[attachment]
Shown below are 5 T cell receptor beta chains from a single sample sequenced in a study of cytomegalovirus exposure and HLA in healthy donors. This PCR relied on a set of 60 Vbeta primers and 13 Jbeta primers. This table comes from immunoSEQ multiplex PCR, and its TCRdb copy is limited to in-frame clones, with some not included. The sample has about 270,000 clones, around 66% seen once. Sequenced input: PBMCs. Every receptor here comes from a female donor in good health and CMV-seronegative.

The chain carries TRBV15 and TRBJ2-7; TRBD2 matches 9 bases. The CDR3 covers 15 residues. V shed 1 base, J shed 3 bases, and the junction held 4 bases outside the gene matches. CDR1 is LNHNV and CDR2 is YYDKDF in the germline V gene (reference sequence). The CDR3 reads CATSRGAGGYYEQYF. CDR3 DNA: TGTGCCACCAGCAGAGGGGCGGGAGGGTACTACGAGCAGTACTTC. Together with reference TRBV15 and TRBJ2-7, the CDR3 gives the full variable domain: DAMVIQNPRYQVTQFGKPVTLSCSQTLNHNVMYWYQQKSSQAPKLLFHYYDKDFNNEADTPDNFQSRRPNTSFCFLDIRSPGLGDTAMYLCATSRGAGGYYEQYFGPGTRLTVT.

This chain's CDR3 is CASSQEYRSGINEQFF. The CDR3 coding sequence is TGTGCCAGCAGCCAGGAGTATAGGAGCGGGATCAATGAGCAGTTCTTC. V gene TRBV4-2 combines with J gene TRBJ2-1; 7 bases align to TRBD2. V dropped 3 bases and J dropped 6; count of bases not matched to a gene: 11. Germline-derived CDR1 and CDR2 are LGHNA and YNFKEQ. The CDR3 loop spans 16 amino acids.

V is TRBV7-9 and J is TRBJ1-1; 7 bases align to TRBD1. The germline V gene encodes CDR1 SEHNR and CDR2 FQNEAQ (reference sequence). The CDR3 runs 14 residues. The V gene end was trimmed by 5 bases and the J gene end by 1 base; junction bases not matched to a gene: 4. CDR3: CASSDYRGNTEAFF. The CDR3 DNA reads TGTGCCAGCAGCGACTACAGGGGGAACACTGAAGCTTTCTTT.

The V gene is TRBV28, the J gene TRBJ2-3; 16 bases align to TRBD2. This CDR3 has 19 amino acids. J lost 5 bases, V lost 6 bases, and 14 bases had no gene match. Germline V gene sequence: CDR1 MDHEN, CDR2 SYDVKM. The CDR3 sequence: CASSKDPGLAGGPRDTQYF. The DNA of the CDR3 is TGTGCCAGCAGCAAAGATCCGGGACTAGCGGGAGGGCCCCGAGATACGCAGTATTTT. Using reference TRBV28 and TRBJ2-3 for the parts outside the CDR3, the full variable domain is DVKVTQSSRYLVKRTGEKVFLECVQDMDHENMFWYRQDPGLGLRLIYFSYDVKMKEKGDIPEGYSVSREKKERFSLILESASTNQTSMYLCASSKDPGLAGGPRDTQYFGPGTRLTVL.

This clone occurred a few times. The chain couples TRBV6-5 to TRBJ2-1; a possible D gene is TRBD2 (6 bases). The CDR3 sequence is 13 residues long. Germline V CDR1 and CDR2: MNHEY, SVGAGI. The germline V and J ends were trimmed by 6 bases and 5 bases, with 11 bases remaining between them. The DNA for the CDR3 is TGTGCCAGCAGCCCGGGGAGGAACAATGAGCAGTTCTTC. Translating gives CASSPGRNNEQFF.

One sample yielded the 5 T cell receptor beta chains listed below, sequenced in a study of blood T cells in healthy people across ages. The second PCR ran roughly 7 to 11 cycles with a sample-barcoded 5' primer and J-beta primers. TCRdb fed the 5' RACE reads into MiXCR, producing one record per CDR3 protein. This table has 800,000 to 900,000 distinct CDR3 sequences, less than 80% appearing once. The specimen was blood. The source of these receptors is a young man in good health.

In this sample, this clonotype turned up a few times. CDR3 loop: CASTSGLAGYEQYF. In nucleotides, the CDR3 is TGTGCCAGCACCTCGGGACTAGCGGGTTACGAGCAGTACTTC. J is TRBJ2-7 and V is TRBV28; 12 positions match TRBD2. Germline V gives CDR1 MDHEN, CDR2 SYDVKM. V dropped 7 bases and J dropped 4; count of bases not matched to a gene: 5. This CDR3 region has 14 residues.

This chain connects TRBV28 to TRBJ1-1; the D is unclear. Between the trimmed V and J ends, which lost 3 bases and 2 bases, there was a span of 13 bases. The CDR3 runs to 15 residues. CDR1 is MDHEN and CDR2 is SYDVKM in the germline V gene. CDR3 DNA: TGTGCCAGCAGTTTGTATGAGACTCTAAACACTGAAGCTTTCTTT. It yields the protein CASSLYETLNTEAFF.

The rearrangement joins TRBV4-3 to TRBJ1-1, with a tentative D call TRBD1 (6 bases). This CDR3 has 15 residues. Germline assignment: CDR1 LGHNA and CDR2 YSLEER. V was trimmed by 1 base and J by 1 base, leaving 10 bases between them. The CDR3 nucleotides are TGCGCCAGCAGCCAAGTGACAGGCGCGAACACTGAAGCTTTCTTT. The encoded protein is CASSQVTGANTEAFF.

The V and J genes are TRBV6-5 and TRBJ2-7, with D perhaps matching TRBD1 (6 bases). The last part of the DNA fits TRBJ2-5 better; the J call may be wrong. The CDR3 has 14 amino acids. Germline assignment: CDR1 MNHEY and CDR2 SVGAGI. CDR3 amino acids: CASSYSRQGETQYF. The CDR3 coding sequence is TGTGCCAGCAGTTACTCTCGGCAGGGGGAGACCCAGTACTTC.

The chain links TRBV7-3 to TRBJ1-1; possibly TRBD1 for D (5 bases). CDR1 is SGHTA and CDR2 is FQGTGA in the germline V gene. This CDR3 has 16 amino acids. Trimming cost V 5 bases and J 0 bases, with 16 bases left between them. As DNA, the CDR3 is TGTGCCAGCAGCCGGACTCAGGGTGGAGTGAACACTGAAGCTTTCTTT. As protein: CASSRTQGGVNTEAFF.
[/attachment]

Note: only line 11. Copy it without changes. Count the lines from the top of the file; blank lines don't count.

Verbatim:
The V and J genes are TRBV6-5 and TRBJ2-7, with D perhaps matching TRBD1 (6 bases). The last part of the DNA fits TRBJ2-5 better; the J call may be wrong. The CDR3 has 14 amino acids. Germline assignment: CDR1 MNHEY and CDR2 SVGAGI. CDR3 amino acids: CASSYSRQGETQYF. The CDR3 coding sequence is TGTGCCAGCAGTTACTCTCGGCAGGGGGAGACCCAGTACTTC.